Everyone wants to fit in, even artists. But Alex Katz has never fit into mainstream modernism, or what passes for postmodernism today. Art historians and the general public have tried to pigeonhole him as a pop artist because he uses flat surfaces and simple recognizable images, but his aesthetic concerns have never lined up with theirs. Others have defined him as an artist who simply rebelled against the New York School abstract expressionists because they were the only game in town when he started painting in the 1950s. And here was Katz, who painted what was in front of him, not ab-ex tumult. Could he really be a serious artist without all that ab-ex explosiveness pulsing underneath like a turbulent river? He may have taken heroic scale from them, but turbulence no. He was much more interested in catching the moment on the run, the way a page is finished before another one’s begun.
The page metaphor is apt because the eight portraits here can be seen as pages from an album, though not a 19th-century German romantic Albumblätter, because there’s nothing sentimental about them. His sitters here inhabit their worlds as much as anyone in his work, and their privacy intrigues the way portraits by the great classic masters from Velázquez to Titian, Ingres, and more recently, Matisse and Beckmann, do. But his portraits are never morbid or near morbid, like those of Lucian Freud or Otto Dix.
Katz’s sitters look matter-of-fact and, because of that, enormously suggestive. His dealer Javier López is caught looking directly at the viewer in his 2013 white-on-black etching, “Javier.” Does that spell Spanish sobriety as in de Falla’s severely beautiful 1926 harpsichord concerto for Landowska? Probably not, though it’s tempting to think so. Is “Christine” sad, vulnerable, or just preoccupied with something we can’t see? Is “Elizabeth ” (I-III ), with her mass of thicker, longer hair, resolute — or is it just the way the side or overhead light hits her as Katz records her face? ” And what is “Meghan,” centered in profile, facing left about? She’s classically, almost 19th-century cameo, pretty, though Katz isn’t interested in that past, but in catching the light falling full on her face in the present.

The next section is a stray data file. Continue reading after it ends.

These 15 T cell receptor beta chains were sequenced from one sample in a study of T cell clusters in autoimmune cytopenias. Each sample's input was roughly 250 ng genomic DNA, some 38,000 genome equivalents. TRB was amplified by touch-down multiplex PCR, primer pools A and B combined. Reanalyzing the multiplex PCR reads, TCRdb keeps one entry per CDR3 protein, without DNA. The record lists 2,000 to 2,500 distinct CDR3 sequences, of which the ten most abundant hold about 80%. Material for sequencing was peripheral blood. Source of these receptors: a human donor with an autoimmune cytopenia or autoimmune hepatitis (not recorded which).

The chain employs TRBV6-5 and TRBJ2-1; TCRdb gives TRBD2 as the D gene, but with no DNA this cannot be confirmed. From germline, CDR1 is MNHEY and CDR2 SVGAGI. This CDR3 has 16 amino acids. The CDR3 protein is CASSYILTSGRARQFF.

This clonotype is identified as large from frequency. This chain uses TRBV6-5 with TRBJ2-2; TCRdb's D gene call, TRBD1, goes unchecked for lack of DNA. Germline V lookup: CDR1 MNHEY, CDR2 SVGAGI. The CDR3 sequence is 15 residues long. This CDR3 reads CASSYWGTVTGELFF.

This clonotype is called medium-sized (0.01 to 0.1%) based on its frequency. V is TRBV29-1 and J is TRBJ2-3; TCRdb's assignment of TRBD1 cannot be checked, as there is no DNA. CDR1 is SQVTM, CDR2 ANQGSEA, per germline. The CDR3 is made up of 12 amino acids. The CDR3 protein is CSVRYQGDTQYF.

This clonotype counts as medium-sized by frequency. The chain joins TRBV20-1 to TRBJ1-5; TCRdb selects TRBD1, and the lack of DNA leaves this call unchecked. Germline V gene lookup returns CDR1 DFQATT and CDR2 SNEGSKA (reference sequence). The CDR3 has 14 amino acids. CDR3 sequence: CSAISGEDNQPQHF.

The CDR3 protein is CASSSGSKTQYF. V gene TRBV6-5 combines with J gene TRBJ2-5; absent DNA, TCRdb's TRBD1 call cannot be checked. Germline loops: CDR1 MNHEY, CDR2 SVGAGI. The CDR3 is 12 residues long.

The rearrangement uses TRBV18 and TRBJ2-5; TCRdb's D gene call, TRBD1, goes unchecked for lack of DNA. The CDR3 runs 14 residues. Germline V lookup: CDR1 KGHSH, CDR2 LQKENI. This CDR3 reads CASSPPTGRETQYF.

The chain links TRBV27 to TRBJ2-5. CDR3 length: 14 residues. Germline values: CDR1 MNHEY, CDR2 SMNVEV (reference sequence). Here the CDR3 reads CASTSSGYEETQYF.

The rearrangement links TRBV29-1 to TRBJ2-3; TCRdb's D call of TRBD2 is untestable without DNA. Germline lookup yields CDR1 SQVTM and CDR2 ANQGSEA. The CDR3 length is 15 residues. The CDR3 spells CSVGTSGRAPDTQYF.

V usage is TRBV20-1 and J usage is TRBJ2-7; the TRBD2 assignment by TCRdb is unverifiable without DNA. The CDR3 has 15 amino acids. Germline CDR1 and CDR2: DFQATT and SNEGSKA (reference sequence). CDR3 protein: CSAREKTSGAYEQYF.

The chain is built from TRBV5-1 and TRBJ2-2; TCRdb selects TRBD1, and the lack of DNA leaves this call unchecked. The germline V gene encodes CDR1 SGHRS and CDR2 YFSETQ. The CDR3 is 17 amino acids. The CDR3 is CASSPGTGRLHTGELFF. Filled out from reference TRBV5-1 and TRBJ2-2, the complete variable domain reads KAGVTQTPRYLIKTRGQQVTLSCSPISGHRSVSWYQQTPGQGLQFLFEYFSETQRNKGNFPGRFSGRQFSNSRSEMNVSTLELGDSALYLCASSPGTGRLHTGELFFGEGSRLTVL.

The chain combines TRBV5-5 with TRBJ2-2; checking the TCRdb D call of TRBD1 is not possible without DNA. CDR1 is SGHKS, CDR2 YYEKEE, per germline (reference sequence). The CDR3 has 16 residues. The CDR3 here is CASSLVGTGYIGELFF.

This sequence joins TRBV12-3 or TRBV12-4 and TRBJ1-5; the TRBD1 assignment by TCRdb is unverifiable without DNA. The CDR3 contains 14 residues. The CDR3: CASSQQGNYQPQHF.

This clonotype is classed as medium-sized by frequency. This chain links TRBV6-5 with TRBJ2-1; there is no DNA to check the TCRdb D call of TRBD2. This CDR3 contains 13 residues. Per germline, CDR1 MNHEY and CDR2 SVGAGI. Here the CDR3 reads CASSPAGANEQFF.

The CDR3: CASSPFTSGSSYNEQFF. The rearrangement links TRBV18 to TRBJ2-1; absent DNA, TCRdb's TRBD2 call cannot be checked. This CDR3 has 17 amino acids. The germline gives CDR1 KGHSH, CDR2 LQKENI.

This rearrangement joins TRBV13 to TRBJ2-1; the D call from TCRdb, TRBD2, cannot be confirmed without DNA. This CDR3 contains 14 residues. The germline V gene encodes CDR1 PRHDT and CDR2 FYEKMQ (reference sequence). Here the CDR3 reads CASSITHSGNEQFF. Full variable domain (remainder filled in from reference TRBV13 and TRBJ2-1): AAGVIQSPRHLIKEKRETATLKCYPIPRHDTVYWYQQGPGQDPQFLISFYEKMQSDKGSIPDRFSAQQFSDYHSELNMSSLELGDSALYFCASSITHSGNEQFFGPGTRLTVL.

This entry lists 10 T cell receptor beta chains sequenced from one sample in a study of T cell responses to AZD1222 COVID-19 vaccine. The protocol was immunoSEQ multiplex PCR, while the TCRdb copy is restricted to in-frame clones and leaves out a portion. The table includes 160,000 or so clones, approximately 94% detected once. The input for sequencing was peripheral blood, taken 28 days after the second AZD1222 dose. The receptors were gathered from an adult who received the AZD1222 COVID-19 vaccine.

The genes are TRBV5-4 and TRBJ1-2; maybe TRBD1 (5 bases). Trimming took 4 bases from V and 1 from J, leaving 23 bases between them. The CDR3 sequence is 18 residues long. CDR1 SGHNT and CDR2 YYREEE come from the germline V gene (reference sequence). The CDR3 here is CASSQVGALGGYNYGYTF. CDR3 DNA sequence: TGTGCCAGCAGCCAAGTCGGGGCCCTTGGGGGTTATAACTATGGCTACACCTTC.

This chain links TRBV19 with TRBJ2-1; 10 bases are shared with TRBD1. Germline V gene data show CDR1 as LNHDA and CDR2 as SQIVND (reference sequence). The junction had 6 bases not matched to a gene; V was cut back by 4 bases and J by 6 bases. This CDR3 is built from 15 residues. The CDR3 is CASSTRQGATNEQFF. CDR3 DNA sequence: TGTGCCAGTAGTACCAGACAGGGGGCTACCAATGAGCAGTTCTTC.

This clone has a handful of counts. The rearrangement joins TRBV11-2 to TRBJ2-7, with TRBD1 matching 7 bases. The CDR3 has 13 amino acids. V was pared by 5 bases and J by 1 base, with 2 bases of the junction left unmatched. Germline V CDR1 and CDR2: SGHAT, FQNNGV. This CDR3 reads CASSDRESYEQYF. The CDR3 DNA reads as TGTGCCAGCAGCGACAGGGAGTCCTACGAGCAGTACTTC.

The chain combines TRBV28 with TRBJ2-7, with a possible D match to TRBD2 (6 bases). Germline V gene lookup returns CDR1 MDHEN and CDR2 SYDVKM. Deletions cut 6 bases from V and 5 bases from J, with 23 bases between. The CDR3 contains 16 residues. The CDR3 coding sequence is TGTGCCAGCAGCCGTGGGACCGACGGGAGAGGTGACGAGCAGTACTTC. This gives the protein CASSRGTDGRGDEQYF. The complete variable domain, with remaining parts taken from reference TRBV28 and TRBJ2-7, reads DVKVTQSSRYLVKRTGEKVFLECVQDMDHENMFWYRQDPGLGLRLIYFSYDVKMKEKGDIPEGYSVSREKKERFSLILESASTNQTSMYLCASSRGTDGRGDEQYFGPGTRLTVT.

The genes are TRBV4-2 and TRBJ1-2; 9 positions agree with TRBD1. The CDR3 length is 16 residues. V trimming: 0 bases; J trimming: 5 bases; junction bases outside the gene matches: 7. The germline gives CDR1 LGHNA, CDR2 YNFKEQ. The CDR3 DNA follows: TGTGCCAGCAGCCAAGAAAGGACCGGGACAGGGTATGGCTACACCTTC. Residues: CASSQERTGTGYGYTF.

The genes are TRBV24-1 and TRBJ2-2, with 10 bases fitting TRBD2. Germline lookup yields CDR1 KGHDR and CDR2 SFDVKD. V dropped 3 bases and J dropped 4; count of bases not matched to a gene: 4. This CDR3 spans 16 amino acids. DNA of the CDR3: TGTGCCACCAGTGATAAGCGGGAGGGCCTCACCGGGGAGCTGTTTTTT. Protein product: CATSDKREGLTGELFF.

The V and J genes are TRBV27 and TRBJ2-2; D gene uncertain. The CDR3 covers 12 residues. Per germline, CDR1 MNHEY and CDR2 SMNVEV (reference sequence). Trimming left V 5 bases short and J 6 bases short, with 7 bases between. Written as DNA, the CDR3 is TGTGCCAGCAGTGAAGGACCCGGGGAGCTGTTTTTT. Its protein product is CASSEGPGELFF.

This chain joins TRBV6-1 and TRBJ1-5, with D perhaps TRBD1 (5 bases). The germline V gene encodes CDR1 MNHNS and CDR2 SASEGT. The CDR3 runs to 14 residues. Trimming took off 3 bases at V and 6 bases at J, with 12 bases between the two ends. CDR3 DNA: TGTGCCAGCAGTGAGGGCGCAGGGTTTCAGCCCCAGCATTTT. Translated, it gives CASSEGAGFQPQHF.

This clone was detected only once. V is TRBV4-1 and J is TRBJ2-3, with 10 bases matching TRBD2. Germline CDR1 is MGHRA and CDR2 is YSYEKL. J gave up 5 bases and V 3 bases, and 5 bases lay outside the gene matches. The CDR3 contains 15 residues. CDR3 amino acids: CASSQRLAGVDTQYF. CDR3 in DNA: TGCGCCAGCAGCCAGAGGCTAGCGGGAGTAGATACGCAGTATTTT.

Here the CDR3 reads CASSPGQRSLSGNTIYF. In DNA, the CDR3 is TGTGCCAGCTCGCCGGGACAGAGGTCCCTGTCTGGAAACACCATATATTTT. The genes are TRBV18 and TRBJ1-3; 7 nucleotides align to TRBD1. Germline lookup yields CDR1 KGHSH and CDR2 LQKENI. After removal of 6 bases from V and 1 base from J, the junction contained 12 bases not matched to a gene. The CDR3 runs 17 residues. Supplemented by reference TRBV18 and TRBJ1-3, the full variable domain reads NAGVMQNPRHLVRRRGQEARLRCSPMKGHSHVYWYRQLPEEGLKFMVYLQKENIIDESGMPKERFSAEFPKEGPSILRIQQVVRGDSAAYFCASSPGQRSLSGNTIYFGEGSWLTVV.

Katz’s muse and wife of 54 years, Ada, makes yet another appearance in a black-and-white left-facing profile view, her image cropped just below the shoulders, complex black shapes against the white that serves as ground. The positive/negative pull of black and white or white grounding black figures in the 10-foot wide woodblock ” Flags,” which substitutes black for the yellow flowers with green stems of his even bigger painting of the same name. The eye reads it quick coming forward, going back.
Katz has always tried to make the time of painting one with the time of seeing, and his aquantint “Late Summer Flowers” certainly fits that bill, with its dramatically cropped view of flowers like peonies, with an off-red one coming quick into the frame.
His aquatint of his daughter-in-law “Vivien” ( Bittencourt ) holds the wall as surely his much larger painting of this same image as she looks imperturbably at or past the viewer into what she can alone see, and the colors here, though muted, pack as much punch as the other monochrome ones in the show.
Alex Meyerovich has shown Katz’s work in San Francisco since 1986. That’s a long time in our relentlessy speeded up present, which Katz has caught with power, precision, and grace, or as his poet friend of many years once put it, “We live in this gradually getting used to… “